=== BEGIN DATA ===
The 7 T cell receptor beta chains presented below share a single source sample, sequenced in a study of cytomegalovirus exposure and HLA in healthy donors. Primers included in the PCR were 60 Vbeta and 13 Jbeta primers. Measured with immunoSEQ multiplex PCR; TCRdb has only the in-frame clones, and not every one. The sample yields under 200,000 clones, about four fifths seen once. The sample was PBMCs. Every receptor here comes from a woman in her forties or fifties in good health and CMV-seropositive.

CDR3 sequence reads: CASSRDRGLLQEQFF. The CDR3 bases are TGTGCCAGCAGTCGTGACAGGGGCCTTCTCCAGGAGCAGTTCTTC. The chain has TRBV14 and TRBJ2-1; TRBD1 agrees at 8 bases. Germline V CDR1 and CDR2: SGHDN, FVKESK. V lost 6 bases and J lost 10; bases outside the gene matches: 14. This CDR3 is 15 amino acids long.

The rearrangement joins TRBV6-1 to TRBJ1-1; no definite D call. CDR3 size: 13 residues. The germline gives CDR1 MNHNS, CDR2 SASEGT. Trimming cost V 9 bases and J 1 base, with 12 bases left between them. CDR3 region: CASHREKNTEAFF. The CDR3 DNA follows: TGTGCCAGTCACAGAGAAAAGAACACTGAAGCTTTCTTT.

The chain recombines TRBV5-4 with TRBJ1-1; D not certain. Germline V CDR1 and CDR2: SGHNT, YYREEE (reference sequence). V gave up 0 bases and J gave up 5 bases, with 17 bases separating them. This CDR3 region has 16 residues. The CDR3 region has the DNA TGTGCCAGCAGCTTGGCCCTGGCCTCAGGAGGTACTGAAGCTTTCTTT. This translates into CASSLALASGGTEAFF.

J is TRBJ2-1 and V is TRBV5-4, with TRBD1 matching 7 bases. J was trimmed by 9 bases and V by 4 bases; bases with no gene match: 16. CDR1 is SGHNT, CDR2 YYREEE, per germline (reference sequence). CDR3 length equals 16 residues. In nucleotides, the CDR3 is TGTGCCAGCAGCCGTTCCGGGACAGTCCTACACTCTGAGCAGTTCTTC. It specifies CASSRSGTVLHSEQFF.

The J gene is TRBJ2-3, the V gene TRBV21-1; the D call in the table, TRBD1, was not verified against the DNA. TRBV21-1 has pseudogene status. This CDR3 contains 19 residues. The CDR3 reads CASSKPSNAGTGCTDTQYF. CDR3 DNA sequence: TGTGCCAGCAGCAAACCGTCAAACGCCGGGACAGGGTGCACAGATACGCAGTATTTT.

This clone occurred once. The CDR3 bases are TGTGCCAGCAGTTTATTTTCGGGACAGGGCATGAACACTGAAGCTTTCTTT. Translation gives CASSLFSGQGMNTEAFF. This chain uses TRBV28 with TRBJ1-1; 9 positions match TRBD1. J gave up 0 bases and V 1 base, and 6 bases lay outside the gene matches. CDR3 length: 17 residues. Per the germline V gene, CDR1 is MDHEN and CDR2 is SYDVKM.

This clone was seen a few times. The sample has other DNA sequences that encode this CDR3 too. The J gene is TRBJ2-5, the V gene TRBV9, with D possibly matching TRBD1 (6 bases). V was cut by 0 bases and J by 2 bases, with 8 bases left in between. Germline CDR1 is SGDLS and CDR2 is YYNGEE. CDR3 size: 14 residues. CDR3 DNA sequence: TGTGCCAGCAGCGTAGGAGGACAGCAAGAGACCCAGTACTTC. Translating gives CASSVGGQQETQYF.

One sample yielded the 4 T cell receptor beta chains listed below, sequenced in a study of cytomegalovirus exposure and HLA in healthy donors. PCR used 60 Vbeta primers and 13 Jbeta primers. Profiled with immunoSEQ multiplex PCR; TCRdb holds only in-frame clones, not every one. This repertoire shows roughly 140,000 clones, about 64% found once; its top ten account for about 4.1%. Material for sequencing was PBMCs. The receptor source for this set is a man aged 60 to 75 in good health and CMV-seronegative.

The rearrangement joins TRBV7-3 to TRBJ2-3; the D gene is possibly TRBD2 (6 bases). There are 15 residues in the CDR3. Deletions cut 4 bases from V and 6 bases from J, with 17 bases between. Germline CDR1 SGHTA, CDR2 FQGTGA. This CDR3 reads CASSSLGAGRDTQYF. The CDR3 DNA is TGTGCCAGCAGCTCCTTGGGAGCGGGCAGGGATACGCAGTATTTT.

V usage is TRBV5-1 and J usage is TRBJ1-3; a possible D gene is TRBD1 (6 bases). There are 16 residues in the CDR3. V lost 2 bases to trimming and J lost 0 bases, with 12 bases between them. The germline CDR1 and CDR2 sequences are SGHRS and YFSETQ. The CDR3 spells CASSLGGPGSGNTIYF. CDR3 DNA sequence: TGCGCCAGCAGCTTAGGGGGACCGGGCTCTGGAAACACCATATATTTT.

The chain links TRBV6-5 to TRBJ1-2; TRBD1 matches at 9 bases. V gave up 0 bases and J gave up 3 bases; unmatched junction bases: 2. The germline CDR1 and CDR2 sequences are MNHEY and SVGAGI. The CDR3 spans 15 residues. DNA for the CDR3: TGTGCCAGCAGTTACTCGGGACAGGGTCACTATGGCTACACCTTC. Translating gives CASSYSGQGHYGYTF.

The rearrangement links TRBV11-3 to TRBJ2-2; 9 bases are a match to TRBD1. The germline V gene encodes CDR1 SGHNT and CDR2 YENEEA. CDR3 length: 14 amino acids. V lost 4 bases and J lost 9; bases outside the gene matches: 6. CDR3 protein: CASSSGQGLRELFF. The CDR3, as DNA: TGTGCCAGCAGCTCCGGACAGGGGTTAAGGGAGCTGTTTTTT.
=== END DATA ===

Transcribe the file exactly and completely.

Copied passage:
The 7 T cell receptor beta chains presented below share a single source sample, sequenced in a study of cytomegalovirus exposure and HLA in healthy donors. Primers included in the PCR were 60 Vbeta and 13 Jbeta primers. Measured with immunoSEQ multiplex PCR; TCRdb has only the in-frame clones, and not every one. The sample yields under 200,000 clones, about four fifths seen once. The sample was PBMCs. Every receptor here comes from a woman in her forties or fifties in good health and CMV-seropositive.

CDR3 sequence reads: CASSRDRGLLQEQFF. The CDR3 bases are TGTGCCAGCAGTCGTGACAGGGGCCTTCTCCAGGAGCAGTTCTTC. The chain has TRBV14 and TRBJ2-1; TRBD1 agrees at 8 bases. Germline V CDR1 and CDR2: SGHDN, FVKESK. V lost 6 bases and J lost 10; bases outside the gene matches: 14. This CDR3 is 15 amino acids long.

The rearrangement joins TRBV6-1 to TRBJ1-1; no definite D call. CDR3 size: 13 residues. The germline gives CDR1 MNHNS, CDR2 SASEGT. Trimming cost V 9 bases and J 1 base, with 12 bases left between them. CDR3 region: CASHREKNTEAFF. The CDR3 DNA follows: TGTGCCAGTCACAGAGAAAAGAACACTGAAGCTTTCTTT.

The chain recombines TRBV5-4 with TRBJ1-1; D not certain. Germline V CDR1 and CDR2: SGHNT, YYREEE (reference sequence). V gave up 0 bases and J gave up 5 bases, with 17 bases separating them. This CDR3 region has 16 residues. The CDR3 region has the DNA TGTGCCAGCAGCTTGGCCCTGGCCTCAGGAGGTACTGAAGCTTTCTTT. This translates into CASSLALASGGTEAFF.

J is TRBJ2-1 and V is TRBV5-4, with TRBD1 matching 7 bases. J was trimmed by 9 bases and V by 4 bases; bases with no gene match: 16. CDR1 is SGHNT, CDR2 YYREEE, per germline (reference sequence). CDR3 length equals 16 residues. In nucleotides, the CDR3 is TGTGCCAGCAGCCGTTCCGGGACAGTCCTACACTCTGAGCAGTTCTTC. It specifies CASSRSGTVLHSEQFF.

The J gene is TRBJ2-3, the V gene TRBV21-1; the D call in the table, TRBD1, was not verified against the DNA. TRBV21-1 has pseudogene status. This CDR3 contains 19 residues. The CDR3 reads CASSKPSNAGTGCTDTQYF. CDR3 DNA sequence: TGTGCCAGCAGCAAACCGTCAAACGCCGGGACAGGGTGCACAGATACGCAGTATTTT.

This clone occurred once. The CDR3 bases are TGTGCCAGCAGTTTATTTTCGGGACAGGGCATGAACACTGAAGCTTTCTTT. Translation gives CASSLFSGQGMNTEAFF. This chain uses TRBV28 with TRBJ1-1; 9 positions match TRBD1. J gave up 0 bases and V 1 base, and 6 bases lay outside the gene matches. CDR3 length: 17 residues. Per the germline V gene, CDR1 is MDHEN and CDR2 is SYDVKM.

This clone was seen a few times. The sample has other DNA sequences that encode this CDR3 too. The J gene is TRBJ2-5, the V gene TRBV9, with D possibly matching TRBD1 (6 bases). V was cut by 0 bases and J by 2 bases, with 8 bases left in between. Germline CDR1 is SGDLS and CDR2 is YYNGEE. CDR3 size: 14 residues. CDR3 DNA sequence: TGTGCCAGCAGCGTAGGAGGACAGCAAGAGACCCAGTACTTC. Translating gives CASSVGGQQETQYF.

One sample yielded the 4 T cell receptor beta chains listed below, sequenced in a study of cytomegalovirus exposure and HLA in healthy donors. PCR used 60 Vbeta primers and 13 Jbeta primers. Profiled with immunoSEQ multiplex PCR; TCRdb holds only in-frame clones, not every one. This repertoire shows roughly 140,000 clones, about 64% found once; its top ten account for about 4.1%. Material for sequencing was PBMCs. The receptor source for this set is a man aged 60 to 75 in good health and CMV-seronegative.

The rearrangement joins TRBV7-3 to TRBJ2-3; the D gene is possibly TRBD2 (6 bases). There are 15 residues in the CDR3. Deletions cut 4 bases from V and 6 bases from J, with 17 bases between. Germline CDR1 SGHTA, CDR2 FQGTGA. This CDR3 reads CASSSLGAGRDTQYF. The CDR3 DNA is TGTGCCAGCAGCTCCTTGGGAGCGGGCAGGGATACGCAGTATTTT.

V usage is TRBV5-1 and J usage is TRBJ1-3; a possible D gene is TRBD1 (6 bases). There are 16 residues in the CDR3. V lost 2 bases to trimming and J lost 0 bases, with 12 bases between them. The germline CDR1 and CDR2 sequences are SGHRS and YFSETQ. The CDR3 spells CASSLGGPGSGNTIYF. CDR3 DNA sequence: TGCGCCAGCAGCTTAGGGGGACCGGGCTCTGGAAACACCATATATTTT.

The chain links TRBV6-5 to TRBJ1-2; TRBD1 matches at 9 bases. V gave up 0 bases and J gave up 3 bases; unmatched junction bases: 2. The germline CDR1 and CDR2 sequences are MNHEY and SVGAGI. The CDR3 spans 15 residues. DNA for the CDR3: TGTGCCAGCAGTTACTCGGGACAGGGTCACTATGGCTACACCTTC. Translating gives CASSYSGQGHYGYTF.

The rearrangement links TRBV11-3 to TRBJ2-2; 9 bases are a match to TRBD1. The germline V gene encodes CDR1 SGHNT and CDR2 YENEEA. CDR3 length: 14 amino acids. V lost 4 bases and J lost 9; bases outside the gene matches: 6. CDR3 protein: CASSSGQGLRELFF. The CDR3, as DNA: TGTGCCAGCAGCTCCGGACAGGGGTTAAGGGAGCTGTTTTTT.